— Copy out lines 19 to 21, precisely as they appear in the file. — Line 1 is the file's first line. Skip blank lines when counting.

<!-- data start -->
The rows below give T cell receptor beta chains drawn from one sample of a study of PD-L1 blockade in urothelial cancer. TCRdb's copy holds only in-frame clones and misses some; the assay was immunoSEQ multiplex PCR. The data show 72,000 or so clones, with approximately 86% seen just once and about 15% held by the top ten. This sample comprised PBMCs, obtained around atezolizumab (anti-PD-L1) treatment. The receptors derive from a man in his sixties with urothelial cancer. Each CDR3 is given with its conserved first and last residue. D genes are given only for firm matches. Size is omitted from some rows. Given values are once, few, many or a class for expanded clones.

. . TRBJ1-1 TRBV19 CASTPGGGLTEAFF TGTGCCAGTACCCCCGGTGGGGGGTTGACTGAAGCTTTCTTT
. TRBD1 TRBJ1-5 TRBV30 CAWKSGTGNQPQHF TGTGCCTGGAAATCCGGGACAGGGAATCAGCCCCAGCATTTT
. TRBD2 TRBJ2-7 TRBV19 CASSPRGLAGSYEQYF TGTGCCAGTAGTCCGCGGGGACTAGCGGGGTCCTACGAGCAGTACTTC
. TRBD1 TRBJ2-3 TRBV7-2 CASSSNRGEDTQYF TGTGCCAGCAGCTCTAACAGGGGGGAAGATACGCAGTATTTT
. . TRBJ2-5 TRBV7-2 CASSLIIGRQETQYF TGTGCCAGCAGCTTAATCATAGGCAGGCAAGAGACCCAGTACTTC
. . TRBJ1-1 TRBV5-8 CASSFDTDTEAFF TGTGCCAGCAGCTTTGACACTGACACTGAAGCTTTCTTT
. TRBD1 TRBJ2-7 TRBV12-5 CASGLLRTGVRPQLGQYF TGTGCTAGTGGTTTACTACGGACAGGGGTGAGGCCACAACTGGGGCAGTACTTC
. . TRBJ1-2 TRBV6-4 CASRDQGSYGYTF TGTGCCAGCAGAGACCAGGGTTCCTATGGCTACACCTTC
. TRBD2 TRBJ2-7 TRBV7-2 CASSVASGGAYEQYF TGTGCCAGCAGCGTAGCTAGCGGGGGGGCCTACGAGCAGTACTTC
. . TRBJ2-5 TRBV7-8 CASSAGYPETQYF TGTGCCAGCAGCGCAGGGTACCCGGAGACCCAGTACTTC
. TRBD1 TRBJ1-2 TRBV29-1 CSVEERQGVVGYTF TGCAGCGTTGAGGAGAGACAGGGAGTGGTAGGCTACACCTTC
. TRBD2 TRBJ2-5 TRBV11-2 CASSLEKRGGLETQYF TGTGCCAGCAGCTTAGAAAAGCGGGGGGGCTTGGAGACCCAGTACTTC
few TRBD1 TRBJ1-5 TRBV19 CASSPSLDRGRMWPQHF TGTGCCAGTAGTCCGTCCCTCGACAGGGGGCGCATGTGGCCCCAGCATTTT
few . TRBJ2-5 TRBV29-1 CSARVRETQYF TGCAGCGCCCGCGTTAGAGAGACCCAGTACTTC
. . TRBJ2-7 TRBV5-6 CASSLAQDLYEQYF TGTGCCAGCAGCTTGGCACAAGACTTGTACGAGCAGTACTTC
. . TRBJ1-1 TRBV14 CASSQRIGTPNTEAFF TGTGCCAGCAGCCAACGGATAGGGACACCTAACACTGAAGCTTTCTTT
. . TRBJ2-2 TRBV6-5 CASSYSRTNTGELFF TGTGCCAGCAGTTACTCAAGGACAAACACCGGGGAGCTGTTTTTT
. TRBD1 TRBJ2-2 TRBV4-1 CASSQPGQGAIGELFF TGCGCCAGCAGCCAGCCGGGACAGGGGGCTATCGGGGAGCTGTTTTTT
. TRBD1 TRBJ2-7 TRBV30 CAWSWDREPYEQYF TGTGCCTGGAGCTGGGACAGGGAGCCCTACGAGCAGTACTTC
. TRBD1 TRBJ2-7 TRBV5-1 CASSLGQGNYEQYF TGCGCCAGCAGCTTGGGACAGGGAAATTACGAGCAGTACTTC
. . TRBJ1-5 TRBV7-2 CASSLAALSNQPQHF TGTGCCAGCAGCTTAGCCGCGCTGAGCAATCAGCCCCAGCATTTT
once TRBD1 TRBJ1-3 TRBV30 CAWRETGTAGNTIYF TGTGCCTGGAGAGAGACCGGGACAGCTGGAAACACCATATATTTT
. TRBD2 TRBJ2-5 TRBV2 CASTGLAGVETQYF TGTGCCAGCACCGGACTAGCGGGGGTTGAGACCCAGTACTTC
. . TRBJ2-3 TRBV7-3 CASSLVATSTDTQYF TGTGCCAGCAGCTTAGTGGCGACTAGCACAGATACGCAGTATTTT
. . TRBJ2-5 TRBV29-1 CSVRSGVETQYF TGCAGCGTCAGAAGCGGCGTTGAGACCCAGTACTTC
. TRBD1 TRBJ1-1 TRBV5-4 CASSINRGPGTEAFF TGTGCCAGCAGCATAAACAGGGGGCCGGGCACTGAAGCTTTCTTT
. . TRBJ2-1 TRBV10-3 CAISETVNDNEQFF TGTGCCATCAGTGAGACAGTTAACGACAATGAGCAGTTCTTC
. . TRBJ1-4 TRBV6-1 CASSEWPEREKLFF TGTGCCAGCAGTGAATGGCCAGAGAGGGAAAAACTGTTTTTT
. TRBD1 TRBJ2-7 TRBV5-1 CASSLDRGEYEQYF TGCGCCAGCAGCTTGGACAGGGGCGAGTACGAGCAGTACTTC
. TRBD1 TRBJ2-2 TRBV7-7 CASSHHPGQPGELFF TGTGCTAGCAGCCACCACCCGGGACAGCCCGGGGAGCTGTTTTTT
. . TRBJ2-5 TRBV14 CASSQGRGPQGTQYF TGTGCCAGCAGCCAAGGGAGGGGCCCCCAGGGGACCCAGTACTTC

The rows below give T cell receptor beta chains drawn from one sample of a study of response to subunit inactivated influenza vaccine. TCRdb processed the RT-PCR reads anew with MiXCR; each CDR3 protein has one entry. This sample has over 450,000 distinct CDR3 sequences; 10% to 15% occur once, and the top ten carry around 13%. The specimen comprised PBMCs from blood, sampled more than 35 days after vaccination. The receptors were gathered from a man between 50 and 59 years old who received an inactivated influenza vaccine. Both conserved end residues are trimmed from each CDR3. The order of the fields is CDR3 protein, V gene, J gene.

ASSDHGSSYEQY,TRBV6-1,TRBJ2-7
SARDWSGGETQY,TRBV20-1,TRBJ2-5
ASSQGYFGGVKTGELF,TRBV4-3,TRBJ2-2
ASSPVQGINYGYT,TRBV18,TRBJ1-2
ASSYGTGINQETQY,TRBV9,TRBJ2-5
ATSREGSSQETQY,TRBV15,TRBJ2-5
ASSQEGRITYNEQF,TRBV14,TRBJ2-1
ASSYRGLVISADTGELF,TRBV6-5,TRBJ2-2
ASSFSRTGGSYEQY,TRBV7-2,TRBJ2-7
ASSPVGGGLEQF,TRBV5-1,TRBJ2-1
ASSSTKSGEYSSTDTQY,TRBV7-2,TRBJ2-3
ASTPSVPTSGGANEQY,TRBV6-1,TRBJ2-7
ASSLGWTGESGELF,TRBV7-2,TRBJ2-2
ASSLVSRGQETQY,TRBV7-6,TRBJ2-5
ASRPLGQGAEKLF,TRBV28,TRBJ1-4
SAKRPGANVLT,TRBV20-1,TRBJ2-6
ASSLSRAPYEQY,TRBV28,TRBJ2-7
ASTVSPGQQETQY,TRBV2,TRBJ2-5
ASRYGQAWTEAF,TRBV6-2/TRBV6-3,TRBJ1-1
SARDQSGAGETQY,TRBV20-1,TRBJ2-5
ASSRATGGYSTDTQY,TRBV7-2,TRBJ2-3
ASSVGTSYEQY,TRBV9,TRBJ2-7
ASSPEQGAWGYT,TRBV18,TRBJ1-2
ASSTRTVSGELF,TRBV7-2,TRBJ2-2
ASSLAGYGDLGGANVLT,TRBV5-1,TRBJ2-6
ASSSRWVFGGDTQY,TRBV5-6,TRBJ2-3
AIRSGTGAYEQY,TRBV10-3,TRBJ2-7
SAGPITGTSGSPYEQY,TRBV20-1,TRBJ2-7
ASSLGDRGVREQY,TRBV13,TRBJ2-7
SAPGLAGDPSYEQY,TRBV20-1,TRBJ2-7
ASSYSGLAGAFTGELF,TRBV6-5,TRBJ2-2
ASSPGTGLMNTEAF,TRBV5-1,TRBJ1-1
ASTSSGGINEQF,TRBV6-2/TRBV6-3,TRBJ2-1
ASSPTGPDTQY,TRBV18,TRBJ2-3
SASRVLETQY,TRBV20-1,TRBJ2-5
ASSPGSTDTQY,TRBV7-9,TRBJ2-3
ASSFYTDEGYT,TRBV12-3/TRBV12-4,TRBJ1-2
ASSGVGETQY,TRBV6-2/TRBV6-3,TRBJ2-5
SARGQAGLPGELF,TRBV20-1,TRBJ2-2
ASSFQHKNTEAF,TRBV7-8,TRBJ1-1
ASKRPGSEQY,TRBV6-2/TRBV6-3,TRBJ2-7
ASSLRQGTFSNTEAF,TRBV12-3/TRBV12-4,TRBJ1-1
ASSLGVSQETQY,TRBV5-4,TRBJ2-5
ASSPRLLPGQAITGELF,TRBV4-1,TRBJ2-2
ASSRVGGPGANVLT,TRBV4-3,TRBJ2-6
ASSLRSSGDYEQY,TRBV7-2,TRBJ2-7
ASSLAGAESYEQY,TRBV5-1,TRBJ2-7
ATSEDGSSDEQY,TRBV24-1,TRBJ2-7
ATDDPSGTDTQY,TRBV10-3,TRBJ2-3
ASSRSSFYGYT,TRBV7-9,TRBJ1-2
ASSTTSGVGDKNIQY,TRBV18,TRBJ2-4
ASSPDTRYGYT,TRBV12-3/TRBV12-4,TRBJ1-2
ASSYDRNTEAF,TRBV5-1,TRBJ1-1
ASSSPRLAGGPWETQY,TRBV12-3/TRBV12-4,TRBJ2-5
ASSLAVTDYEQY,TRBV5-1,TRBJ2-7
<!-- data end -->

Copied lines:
. TRBD1 TRBJ2-2 TRBV4-1 CASSQPGQGAIGELFF TGCGCCAGCAGCCAGCCGGGACAGGGGGCTATCGGGGAGCTGTTTTTT
. TRBD1 TRBJ2-7 TRBV30 CAWSWDREPYEQYF TGTGCCTGGAGCTGGGACAGGGAGCCCTACGAGCAGTACTTC
. TRBD1 TRBJ2-7 TRBV5-1 CASSLGQGNYEQYF TGCGCCAGCAGCTTGGGACAGGGAAATTACGAGCAGTACTTC